Dragon’s Crown Pro (Playstation 4 Review)
There’s no denying that some genres have pretty much fallen off the face of the Earth as games evolved, especially when it has come to side scrolling beat’em ups. Many look back on the era of Streets of Rage, Final Fight, and Golden Axe with a great fondness, but as technology progressed these titles gave way to hack’n’slash and action games. Thankfully Dragon’s Crown Pro reminds you why you loved these games so much.
Just like the older games, story is light in Dragon’s Crown Pro. You’re told that the King has disappeared and that he was chasing an item known as the Dragon’s Crown. From there it’s up to you to navigate some sparse political encounters and bludgeon as many enemies that stand in your way while trying to find the crown. While it’s exceptionally brief at times, the story does give you a feel for the world and conveys the relationships of the characters you meet along the way fairly well.
While the story gives you a feel for the world, it’s the art that brings it to life. The upgrade received in the Pro version is exceptional. The colours are deeper and the silhouettes are more refined. Picturesque backdrops seem almost serene as you wage war in the foreground. It’s just a shame that it’s all let down by the hyper masculine design of the male cast contrasted against the hyper sexualised nature of the female cast. At every opportunity it feels like Dragon’s Crown Pro wants to remind you of how big boobs can be as they spill out of whatever armour the women are wearing. They are so desperate to cascade anything that might be remotely sexual that they’ve given a mermaid a big fat ass – an image so surprising that I had to stop and take a screenshot. It’s almost comical at times, but I never quite appreciated just how far it went.
In spite of some of the questionable aesthetic choices, Dragon’s Crown Pro’s moment to moment gameplay is simple and riveting. Utilising a small number of inputs players are able to progress through the campaign with ease if they choose one of the fighters with an ease of use while some more complex characters retain some more complex strategies to reach maximum efficiency. With every successful level up your character gains skill points to spend on more attacks and extensions to their standard strings. These new abilities will up the pace and ability of your fighters, allowing for more flashy combos and bigger damage that makes the end game as every bit as enjoyable as the beginning that will see you all the way through the increasingly difficult modes.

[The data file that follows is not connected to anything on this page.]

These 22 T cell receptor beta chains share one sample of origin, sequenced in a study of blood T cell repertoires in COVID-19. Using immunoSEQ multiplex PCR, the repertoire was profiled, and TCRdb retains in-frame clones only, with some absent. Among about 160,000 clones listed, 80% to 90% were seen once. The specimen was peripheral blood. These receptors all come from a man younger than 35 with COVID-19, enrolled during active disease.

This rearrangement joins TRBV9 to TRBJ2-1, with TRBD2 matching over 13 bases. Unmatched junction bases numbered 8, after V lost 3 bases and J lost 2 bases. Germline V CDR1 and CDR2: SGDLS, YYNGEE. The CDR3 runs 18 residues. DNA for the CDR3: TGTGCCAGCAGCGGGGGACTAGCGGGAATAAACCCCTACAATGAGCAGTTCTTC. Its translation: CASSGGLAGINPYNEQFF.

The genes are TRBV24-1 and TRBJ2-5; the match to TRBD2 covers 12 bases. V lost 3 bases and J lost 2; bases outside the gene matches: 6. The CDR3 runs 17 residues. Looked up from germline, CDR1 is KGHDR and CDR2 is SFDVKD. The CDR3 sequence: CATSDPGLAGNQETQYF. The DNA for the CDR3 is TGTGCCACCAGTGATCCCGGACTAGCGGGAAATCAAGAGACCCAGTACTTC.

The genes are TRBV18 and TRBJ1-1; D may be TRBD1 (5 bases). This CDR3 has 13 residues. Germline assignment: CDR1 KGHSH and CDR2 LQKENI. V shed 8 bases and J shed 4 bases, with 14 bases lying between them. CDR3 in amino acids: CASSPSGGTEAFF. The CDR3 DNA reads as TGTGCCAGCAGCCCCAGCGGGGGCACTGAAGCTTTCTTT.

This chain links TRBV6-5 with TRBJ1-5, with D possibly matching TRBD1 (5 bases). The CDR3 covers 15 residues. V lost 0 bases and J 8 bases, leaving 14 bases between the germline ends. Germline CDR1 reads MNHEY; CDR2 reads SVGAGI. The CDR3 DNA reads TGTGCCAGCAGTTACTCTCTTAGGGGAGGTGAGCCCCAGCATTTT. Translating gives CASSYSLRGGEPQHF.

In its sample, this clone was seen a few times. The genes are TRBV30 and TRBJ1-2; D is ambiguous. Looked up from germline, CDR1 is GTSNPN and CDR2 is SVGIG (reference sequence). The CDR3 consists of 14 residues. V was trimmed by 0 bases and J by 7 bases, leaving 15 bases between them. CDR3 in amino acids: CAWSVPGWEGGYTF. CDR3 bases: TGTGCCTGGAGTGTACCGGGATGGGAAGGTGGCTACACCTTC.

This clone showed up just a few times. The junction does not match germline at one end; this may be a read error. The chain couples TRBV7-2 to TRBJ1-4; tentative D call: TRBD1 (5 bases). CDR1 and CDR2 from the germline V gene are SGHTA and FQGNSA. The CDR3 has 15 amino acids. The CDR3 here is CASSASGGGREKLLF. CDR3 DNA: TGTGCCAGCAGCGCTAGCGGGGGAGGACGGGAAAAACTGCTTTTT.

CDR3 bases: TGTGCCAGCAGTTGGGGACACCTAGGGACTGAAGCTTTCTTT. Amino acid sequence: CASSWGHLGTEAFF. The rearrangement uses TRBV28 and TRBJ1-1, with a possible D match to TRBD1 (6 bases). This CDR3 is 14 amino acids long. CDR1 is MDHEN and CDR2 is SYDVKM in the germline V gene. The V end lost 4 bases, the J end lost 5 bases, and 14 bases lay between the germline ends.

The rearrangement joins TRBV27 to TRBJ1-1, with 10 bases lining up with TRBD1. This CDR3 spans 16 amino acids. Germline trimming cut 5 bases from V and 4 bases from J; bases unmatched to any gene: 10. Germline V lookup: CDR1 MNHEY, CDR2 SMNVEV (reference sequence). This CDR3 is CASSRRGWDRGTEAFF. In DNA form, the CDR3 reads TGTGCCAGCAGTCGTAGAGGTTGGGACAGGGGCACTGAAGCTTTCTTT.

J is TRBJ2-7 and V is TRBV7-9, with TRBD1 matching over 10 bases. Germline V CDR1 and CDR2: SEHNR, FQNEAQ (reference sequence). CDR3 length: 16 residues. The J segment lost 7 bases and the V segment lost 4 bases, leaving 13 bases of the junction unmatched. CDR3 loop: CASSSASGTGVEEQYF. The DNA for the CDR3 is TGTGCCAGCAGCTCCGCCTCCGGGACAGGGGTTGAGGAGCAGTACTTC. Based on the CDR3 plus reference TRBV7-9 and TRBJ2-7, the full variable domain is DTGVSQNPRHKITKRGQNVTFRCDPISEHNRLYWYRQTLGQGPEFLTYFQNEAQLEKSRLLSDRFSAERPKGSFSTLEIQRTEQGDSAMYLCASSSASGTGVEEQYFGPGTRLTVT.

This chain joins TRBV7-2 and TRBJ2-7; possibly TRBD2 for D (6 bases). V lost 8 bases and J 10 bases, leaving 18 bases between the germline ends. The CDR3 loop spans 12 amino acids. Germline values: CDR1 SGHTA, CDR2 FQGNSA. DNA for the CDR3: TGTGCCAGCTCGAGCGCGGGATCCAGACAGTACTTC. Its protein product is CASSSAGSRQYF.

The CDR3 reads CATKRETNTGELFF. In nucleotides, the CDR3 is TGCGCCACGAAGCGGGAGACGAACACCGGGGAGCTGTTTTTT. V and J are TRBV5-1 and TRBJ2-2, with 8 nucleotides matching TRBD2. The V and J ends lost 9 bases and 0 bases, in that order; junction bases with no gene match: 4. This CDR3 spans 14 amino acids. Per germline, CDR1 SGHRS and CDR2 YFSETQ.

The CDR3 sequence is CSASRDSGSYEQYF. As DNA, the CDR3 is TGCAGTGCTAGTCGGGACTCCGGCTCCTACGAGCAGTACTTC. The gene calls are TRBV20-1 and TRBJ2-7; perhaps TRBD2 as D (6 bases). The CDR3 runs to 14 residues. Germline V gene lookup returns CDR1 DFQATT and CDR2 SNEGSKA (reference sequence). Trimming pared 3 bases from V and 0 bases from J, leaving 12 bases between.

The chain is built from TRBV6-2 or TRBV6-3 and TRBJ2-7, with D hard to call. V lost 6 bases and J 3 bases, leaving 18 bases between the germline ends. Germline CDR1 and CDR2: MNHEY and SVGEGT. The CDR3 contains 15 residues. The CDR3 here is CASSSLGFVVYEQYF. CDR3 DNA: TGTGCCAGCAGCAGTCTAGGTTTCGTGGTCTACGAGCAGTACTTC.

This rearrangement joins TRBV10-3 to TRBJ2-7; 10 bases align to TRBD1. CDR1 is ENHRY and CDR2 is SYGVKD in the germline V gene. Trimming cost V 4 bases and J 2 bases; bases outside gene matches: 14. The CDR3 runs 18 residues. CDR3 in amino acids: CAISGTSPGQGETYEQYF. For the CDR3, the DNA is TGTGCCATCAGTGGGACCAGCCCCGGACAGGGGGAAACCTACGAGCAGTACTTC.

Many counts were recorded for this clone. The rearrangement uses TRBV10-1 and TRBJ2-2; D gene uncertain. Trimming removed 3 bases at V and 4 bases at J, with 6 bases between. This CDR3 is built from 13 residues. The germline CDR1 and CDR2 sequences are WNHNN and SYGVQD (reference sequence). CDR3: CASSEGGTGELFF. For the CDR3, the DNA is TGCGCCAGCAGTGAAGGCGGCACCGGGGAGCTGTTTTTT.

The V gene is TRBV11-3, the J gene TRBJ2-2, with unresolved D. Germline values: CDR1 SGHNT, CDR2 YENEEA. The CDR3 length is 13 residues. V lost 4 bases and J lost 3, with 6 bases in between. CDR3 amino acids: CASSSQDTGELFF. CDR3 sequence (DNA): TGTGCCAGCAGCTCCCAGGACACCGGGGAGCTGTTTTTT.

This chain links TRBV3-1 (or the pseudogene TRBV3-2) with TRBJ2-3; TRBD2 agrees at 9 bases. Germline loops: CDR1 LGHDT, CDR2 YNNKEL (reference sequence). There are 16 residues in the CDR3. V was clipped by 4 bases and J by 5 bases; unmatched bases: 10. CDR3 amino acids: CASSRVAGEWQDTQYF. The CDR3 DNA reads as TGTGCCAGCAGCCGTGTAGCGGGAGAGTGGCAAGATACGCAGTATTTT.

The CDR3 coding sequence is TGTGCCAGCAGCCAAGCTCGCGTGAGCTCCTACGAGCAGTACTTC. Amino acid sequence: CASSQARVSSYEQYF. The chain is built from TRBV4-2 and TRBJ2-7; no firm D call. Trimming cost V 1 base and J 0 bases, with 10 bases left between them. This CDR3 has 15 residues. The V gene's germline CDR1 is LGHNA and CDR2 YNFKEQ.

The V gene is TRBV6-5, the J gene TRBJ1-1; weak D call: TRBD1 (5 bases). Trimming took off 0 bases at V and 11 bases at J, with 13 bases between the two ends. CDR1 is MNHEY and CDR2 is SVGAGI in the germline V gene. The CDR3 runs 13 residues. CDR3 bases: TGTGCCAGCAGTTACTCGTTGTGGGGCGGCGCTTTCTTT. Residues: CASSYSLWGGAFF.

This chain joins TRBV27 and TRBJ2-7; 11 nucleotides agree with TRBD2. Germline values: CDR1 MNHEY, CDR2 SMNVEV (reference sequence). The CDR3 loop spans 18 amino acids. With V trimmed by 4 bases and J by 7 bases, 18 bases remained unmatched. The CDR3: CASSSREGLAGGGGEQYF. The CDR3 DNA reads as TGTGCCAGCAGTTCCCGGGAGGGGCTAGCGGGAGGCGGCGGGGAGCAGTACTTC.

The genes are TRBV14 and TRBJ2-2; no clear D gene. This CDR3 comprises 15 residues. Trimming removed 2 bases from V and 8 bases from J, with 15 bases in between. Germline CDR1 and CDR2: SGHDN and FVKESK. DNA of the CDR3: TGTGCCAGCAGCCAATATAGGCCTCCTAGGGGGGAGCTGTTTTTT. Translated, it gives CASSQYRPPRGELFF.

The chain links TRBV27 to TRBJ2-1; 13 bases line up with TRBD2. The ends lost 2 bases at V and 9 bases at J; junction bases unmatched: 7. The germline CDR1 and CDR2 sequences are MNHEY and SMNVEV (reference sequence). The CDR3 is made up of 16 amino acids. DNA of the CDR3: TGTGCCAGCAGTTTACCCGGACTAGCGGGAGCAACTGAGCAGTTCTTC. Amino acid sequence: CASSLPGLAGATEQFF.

And it’s a wonderful experience to share with friends through couch coop, a feature that’s becoming increasingly rare this generation. Even if the screen can become quite busy, it’s no more invasive than your standard party of 4 (you and 3 AI) and it feels like Dragon’s Crown Pro has been designed with a shared experience in mind. The only slight blemish on its otherwise perfect coop record is that the primary player is the only one to receive trophies and created characters stay within the primary player’s game and cannot be accessed at home if they are made in their save.
Just like Dragon’s Crown Pro, I’ll keep this review short and sweet. It’s a great game that doesn’t overstep its playtime while offering a wonderful experience throughout. Players returning to Dragon’s Crown Pro after playing on the PS3 are able to bring forward their saves and relive the whole experience over again, while new players are in for a treat if they are able to see past the shallow aesthetic design of some of its characters. Dragon’s Crown Pro isn’t just another side scrolling beat’em up that looks to capitalise on nostalgia, it’s a love letter to that period that doesn’t feel out of place in the modern realm.